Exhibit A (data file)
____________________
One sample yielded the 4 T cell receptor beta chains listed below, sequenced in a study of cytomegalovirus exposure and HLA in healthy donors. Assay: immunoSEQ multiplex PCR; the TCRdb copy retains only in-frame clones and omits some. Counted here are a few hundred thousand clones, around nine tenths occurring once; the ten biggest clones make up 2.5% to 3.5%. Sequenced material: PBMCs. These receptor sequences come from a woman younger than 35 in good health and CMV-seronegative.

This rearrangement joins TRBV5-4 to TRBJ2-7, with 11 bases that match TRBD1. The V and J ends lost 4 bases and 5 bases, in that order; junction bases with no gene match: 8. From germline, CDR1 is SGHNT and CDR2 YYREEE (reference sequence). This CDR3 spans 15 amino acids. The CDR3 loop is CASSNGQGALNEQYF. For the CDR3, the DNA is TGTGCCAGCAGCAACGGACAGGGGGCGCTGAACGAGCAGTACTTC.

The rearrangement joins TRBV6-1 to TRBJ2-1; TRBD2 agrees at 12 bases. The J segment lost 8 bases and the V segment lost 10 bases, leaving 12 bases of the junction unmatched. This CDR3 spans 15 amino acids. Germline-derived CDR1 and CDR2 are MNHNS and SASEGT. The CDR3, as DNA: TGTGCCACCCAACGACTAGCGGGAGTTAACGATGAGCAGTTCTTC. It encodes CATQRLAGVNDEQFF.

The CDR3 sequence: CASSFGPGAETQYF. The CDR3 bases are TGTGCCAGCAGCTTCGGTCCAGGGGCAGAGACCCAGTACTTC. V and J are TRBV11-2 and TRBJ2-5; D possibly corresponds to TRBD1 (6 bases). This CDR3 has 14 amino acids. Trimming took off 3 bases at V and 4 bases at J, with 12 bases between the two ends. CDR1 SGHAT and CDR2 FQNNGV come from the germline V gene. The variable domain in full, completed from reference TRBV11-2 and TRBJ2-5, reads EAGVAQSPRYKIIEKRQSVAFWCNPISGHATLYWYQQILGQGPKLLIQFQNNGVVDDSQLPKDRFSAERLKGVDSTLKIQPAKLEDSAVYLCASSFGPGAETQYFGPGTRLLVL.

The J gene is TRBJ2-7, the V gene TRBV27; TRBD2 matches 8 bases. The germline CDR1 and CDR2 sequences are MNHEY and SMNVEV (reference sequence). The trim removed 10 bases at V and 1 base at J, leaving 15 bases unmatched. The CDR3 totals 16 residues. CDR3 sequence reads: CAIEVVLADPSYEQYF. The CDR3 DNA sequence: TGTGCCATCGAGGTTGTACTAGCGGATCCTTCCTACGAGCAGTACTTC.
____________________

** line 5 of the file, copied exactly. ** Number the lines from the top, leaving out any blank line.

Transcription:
The J gene is TRBJ2-7, the V gene TRBV27; TRBD2 matches 8 bases. The germline CDR1 and CDR2 sequences are MNHEY and SMNVEV (reference sequence). The trim removed 10 bases at V and 1 base at J, leaving 15 bases unmatched. The CDR3 totals 16 residues. CDR3 sequence reads: CAIEVVLADPSYEQYF. The CDR3 DNA sequence: TGTGCCATCGAGGTTGTACTAGCGGATCCTTCCTACGAGCAGTACTTC.